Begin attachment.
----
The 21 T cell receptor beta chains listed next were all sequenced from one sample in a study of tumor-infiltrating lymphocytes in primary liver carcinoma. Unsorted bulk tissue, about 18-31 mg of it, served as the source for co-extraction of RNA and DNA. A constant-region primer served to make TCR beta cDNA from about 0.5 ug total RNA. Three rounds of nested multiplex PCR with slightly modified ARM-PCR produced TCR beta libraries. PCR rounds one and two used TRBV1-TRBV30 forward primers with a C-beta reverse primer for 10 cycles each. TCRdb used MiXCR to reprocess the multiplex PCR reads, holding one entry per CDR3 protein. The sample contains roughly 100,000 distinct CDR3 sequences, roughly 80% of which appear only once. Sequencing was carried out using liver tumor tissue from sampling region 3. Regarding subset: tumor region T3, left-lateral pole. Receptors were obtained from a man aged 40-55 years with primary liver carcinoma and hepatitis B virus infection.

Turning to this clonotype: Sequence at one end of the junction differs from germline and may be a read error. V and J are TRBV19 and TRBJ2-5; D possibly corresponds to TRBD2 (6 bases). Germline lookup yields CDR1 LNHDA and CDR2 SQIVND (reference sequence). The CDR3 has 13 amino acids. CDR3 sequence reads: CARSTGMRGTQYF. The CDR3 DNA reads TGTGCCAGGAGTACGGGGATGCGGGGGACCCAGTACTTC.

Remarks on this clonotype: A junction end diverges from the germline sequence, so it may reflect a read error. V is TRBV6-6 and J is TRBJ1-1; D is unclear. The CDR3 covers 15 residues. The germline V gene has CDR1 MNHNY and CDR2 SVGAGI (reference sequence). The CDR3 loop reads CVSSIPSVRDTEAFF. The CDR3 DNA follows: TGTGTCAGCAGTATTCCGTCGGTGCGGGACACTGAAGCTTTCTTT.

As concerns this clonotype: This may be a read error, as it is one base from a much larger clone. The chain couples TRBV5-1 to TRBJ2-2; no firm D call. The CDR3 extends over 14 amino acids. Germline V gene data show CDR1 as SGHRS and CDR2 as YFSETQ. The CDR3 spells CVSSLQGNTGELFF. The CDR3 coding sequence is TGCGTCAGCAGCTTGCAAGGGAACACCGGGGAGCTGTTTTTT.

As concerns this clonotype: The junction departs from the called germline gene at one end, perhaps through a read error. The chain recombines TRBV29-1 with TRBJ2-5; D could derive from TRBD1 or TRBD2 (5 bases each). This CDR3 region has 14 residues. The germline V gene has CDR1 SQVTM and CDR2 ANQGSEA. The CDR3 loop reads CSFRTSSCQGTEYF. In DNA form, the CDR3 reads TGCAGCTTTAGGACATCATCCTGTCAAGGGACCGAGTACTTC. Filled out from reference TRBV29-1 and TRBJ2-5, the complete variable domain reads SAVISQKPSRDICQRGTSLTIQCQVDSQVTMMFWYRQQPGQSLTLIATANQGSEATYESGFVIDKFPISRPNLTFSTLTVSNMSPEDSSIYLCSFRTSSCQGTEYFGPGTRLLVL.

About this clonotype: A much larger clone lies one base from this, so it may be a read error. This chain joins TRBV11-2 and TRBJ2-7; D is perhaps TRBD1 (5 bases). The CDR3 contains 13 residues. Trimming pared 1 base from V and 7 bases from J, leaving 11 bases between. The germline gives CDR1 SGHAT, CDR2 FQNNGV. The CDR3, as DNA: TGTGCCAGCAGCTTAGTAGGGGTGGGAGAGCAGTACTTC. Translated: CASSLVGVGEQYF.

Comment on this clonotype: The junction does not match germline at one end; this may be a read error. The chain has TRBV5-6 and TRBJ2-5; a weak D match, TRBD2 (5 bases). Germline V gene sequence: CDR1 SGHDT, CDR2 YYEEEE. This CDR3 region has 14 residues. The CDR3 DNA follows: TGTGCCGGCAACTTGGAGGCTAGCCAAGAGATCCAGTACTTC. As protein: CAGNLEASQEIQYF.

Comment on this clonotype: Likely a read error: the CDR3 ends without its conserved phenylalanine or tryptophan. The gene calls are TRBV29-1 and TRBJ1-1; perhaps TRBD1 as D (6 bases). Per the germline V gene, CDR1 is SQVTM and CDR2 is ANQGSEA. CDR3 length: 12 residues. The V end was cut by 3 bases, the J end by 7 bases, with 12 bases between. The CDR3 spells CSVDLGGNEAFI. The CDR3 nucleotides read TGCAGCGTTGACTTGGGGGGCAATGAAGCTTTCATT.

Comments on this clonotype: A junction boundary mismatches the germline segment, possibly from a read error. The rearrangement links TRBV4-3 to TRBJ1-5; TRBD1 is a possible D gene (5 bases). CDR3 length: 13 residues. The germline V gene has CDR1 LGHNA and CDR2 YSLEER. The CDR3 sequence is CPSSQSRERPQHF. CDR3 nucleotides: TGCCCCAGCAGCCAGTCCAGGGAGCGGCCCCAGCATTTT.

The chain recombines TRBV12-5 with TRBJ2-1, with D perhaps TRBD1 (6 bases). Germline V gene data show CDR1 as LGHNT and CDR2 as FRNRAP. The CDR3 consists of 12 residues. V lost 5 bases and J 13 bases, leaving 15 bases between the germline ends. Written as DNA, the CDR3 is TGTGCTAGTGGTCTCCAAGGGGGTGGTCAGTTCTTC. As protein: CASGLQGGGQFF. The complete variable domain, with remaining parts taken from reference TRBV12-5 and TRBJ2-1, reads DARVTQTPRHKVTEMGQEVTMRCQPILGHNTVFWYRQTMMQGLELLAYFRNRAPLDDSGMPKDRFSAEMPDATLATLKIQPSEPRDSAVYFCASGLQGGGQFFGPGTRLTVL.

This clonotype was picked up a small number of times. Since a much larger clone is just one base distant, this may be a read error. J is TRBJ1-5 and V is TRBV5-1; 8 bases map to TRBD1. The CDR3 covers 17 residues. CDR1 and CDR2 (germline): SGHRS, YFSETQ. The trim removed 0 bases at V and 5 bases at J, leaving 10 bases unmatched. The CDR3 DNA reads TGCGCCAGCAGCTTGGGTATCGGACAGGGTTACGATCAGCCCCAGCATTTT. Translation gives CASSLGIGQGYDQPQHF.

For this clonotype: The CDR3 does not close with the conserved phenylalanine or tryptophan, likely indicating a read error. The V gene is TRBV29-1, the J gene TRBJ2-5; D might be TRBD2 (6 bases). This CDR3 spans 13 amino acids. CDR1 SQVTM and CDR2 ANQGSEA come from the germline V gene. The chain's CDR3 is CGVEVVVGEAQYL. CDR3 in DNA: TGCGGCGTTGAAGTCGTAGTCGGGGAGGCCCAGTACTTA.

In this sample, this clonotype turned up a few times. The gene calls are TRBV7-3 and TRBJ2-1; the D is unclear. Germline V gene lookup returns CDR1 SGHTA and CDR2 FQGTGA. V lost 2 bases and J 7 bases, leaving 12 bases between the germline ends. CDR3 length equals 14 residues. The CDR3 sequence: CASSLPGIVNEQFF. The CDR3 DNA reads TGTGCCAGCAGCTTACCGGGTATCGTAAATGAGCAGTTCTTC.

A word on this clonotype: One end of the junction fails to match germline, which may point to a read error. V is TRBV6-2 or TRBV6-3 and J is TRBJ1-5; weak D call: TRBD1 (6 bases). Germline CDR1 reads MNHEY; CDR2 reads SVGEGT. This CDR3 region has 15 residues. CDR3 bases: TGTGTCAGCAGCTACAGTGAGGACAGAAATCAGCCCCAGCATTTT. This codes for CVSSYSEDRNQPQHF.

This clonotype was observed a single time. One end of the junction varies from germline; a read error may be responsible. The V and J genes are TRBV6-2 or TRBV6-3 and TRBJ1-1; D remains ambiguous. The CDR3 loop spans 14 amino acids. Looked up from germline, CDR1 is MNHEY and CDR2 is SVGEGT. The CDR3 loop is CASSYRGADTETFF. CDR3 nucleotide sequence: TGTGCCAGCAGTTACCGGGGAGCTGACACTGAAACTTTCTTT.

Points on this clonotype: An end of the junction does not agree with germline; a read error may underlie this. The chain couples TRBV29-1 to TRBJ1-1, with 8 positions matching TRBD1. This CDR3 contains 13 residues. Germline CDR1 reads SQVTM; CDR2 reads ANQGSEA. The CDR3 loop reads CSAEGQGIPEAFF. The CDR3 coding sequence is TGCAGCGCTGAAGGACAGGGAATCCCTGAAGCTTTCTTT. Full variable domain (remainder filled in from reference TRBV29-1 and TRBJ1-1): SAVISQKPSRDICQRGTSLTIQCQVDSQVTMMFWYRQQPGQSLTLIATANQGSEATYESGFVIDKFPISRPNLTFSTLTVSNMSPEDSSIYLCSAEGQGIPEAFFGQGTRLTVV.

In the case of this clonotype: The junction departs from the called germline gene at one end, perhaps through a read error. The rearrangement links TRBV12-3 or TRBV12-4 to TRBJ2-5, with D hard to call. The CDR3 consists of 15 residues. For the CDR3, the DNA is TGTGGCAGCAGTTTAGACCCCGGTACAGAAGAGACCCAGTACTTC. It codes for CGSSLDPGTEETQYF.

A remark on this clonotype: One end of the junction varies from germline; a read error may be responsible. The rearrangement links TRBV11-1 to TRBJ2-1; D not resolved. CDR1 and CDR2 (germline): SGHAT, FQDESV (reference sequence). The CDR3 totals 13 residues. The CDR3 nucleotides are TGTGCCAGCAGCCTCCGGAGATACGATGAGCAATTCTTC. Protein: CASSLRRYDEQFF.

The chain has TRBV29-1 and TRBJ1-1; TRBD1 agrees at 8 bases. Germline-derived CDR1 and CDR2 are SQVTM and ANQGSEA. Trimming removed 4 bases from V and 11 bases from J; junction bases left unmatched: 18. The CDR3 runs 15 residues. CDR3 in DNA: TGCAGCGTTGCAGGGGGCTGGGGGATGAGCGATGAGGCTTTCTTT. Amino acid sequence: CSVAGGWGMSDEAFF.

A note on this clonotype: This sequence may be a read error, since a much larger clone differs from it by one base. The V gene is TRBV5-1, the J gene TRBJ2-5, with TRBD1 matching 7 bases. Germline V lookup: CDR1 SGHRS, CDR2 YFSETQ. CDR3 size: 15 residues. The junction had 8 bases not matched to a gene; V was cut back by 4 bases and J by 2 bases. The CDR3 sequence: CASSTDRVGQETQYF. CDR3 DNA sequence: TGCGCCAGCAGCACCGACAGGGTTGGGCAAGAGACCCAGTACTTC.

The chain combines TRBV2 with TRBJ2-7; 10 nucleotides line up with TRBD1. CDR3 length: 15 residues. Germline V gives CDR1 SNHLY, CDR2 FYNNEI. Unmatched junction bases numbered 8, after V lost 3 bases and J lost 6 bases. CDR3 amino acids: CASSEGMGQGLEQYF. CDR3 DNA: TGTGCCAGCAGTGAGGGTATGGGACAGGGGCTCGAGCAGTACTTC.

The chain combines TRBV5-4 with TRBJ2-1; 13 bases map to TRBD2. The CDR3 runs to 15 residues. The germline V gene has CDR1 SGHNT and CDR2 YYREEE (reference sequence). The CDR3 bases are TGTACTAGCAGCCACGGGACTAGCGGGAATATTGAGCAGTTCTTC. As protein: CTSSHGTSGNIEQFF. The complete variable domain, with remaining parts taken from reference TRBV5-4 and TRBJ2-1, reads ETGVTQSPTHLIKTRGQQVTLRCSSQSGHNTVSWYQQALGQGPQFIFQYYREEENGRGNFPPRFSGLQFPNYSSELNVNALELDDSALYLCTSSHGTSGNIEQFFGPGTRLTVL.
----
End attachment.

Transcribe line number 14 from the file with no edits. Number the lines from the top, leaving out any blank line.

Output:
A word on this clonotype: One end of the junction fails to match germline, which may point to a read error. V is TRBV6-2 or TRBV6-3 and J is TRBJ1-5; weak D call: TRBD1 (6 bases). Germline CDR1 reads MNHEY; CDR2 reads SVGEGT. This CDR3 region has 15 residues. CDR3 bases: TGTGTCAGCAGCTACAGTGAGGACAGAAATCAGCCCCAGCATTTT. This codes for CVSSYSEDRNQPQHF.